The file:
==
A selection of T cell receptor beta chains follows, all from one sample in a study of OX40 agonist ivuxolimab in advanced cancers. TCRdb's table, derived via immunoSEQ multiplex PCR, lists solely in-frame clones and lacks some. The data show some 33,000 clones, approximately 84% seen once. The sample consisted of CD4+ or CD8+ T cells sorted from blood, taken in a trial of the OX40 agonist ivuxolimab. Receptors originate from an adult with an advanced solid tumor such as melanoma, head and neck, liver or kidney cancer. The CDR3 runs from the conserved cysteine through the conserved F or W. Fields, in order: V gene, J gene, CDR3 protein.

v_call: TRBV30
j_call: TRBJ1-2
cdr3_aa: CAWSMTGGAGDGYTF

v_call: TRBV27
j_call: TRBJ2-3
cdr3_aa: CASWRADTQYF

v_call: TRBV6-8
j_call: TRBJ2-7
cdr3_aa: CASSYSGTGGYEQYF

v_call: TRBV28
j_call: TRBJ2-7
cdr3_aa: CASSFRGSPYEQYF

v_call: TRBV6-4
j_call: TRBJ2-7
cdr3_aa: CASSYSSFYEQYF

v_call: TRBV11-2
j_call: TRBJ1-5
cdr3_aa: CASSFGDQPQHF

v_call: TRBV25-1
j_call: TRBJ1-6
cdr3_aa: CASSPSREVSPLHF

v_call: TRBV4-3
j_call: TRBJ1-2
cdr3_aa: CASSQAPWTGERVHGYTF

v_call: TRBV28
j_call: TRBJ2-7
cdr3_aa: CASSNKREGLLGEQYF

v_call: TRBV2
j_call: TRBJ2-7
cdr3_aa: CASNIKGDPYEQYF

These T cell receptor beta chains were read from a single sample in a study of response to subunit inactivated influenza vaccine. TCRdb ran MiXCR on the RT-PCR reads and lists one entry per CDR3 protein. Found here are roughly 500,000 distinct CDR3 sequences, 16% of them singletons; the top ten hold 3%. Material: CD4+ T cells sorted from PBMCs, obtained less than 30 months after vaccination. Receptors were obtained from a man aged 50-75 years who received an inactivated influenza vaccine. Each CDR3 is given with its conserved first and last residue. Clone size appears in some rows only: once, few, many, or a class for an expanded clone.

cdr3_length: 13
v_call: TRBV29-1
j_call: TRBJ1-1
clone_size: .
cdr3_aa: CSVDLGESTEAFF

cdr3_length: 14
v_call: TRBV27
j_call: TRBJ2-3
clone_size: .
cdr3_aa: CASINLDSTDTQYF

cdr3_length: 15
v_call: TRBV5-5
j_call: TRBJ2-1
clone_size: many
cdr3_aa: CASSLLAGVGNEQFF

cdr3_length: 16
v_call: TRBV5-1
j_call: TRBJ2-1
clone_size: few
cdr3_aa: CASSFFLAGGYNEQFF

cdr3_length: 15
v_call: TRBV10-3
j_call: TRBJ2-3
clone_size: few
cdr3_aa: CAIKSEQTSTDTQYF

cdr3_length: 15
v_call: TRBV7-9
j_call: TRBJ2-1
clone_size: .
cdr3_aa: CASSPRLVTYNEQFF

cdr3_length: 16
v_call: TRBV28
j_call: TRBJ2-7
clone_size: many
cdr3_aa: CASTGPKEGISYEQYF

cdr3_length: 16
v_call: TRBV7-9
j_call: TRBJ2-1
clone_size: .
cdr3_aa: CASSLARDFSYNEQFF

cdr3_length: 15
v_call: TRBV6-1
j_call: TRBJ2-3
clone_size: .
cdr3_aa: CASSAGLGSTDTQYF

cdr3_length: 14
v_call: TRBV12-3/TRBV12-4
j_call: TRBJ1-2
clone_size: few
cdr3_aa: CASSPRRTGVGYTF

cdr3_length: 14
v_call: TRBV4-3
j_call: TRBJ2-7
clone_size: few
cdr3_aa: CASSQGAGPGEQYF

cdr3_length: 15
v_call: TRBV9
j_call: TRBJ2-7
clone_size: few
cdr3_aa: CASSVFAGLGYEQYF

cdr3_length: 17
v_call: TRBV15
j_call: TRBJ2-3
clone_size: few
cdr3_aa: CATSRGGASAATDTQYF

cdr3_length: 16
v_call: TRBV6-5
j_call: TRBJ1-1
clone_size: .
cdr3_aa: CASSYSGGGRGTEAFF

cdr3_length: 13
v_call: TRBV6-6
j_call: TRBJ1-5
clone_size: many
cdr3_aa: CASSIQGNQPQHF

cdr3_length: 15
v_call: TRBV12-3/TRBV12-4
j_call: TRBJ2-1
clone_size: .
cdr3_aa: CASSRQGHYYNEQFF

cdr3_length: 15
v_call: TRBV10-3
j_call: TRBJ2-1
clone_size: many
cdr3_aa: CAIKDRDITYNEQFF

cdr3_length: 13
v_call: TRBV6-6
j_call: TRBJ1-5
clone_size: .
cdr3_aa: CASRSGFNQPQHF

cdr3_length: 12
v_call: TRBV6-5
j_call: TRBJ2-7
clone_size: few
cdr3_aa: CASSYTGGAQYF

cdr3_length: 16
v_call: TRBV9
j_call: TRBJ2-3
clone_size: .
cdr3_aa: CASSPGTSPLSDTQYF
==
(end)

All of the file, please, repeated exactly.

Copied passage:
A selection of T cell receptor beta chains follows, all from one sample in a study of OX40 agonist ivuxolimab in advanced cancers. TCRdb's table, derived via immunoSEQ multiplex PCR, lists solely in-frame clones and lacks some. The data show some 33,000 clones, approximately 84% seen once. The sample consisted of CD4+ or CD8+ T cells sorted from blood, taken in a trial of the OX40 agonist ivuxolimab. Receptors originate from an adult with an advanced solid tumor such as melanoma, head and neck, liver or kidney cancer. The CDR3 runs from the conserved cysteine through the conserved F or W. Fields, in order: V gene, J gene, CDR3 protein.

v_call: TRBV30
j_call: TRBJ1-2
cdr3_aa: CAWSMTGGAGDGYTF

v_call: TRBV27
j_call: TRBJ2-3
cdr3_aa: CASWRADTQYF

v_call: TRBV6-8
j_call: TRBJ2-7
cdr3_aa: CASSYSGTGGYEQYF

v_call: TRBV28
j_call: TRBJ2-7
cdr3_aa: CASSFRGSPYEQYF

v_call: TRBV6-4
j_call: TRBJ2-7
cdr3_aa: CASSYSSFYEQYF

v_call: TRBV11-2
j_call: TRBJ1-5
cdr3_aa: CASSFGDQPQHF

v_call: TRBV25-1
j_call: TRBJ1-6
cdr3_aa: CASSPSREVSPLHF

v_call: TRBV4-3
j_call: TRBJ1-2
cdr3_aa: CASSQAPWTGERVHGYTF

v_call: TRBV28
j_call: TRBJ2-7
cdr3_aa: CASSNKREGLLGEQYF

v_call: TRBV2
j_call: TRBJ2-7
cdr3_aa: CASNIKGDPYEQYF

These T cell receptor beta chains were read from a single sample in a study of response to subunit inactivated influenza vaccine. TCRdb ran MiXCR on the RT-PCR reads and lists one entry per CDR3 protein. Found here are roughly 500,000 distinct CDR3 sequences, 16% of them singletons; the top ten hold 3%. Material: CD4+ T cells sorted from PBMCs, obtained less than 30 months after vaccination. Receptors were obtained from a man aged 50-75 years who received an inactivated influenza vaccine. Each CDR3 is given with its conserved first and last residue. Clone size appears in some rows only: once, few, many, or a class for an expanded clone.

cdr3_length: 13
v_call: TRBV29-1
j_call: TRBJ1-1
clone_size: .
cdr3_aa: CSVDLGESTEAFF

cdr3_length: 14
v_call: TRBV27
j_call: TRBJ2-3
clone_size: .
cdr3_aa: CASINLDSTDTQYF

cdr3_length: 15
v_call: TRBV5-5
j_call: TRBJ2-1
clone_size: many
cdr3_aa: CASSLLAGVGNEQFF

cdr3_length: 16
v_call: TRBV5-1
j_call: TRBJ2-1
clone_size: few
cdr3_aa: CASSFFLAGGYNEQFF

cdr3_length: 15
v_call: TRBV10-3
j_call: TRBJ2-3
clone_size: few
cdr3_aa: CAIKSEQTSTDTQYF

cdr3_length: 15
v_call: TRBV7-9
j_call: TRBJ2-1
clone_size: .
cdr3_aa: CASSPRLVTYNEQFF

cdr3_length: 16
v_call: TRBV28
j_call: TRBJ2-7
clone_size: many
cdr3_aa: CASTGPKEGISYEQYF

cdr3_length: 16
v_call: TRBV7-9
j_call: TRBJ2-1
clone_size: .
cdr3_aa: CASSLARDFSYNEQFF

cdr3_length: 15
v_call: TRBV6-1
j_call: TRBJ2-3
clone_size: .
cdr3_aa: CASSAGLGSTDTQYF

cdr3_length: 14
v_call: TRBV12-3/TRBV12-4
j_call: TRBJ1-2
clone_size: few
cdr3_aa: CASSPRRTGVGYTF

cdr3_length: 14
v_call: TRBV4-3
j_call: TRBJ2-7
clone_size: few
cdr3_aa: CASSQGAGPGEQYF

cdr3_length: 15
v_call: TRBV9
j_call: TRBJ2-7
clone_size: few
cdr3_aa: CASSVFAGLGYEQYF

cdr3_length: 17
v_call: TRBV15
j_call: TRBJ2-3
clone_size: few
cdr3_aa: CATSRGGASAATDTQYF

cdr3_length: 16
v_call: TRBV6-5
j_call: TRBJ1-1
clone_size: .
cdr3_aa: CASSYSGGGRGTEAFF

cdr3_length: 13
v_call: TRBV6-6
j_call: TRBJ1-5
clone_size: many
cdr3_aa: CASSIQGNQPQHF

cdr3_length: 15
v_call: TRBV12-3/TRBV12-4
j_call: TRBJ2-1
clone_size: .
cdr3_aa: CASSRQGHYYNEQFF

cdr3_length: 15
v_call: TRBV10-3
j_call: TRBJ2-1
clone_size: many
cdr3_aa: CAIKDRDITYNEQFF

cdr3_length: 13
v_call: TRBV6-6
j_call: TRBJ1-5
clone_size: .
cdr3_aa: CASRSGFNQPQHF

cdr3_length: 12
v_call: TRBV6-5
j_call: TRBJ2-7
clone_size: few
cdr3_aa: CASSYTGGAQYF

cdr3_length: 16
v_call: TRBV9
j_call: TRBJ2-3
clone_size: .
cdr3_aa: CASSPGTSPLSDTQYF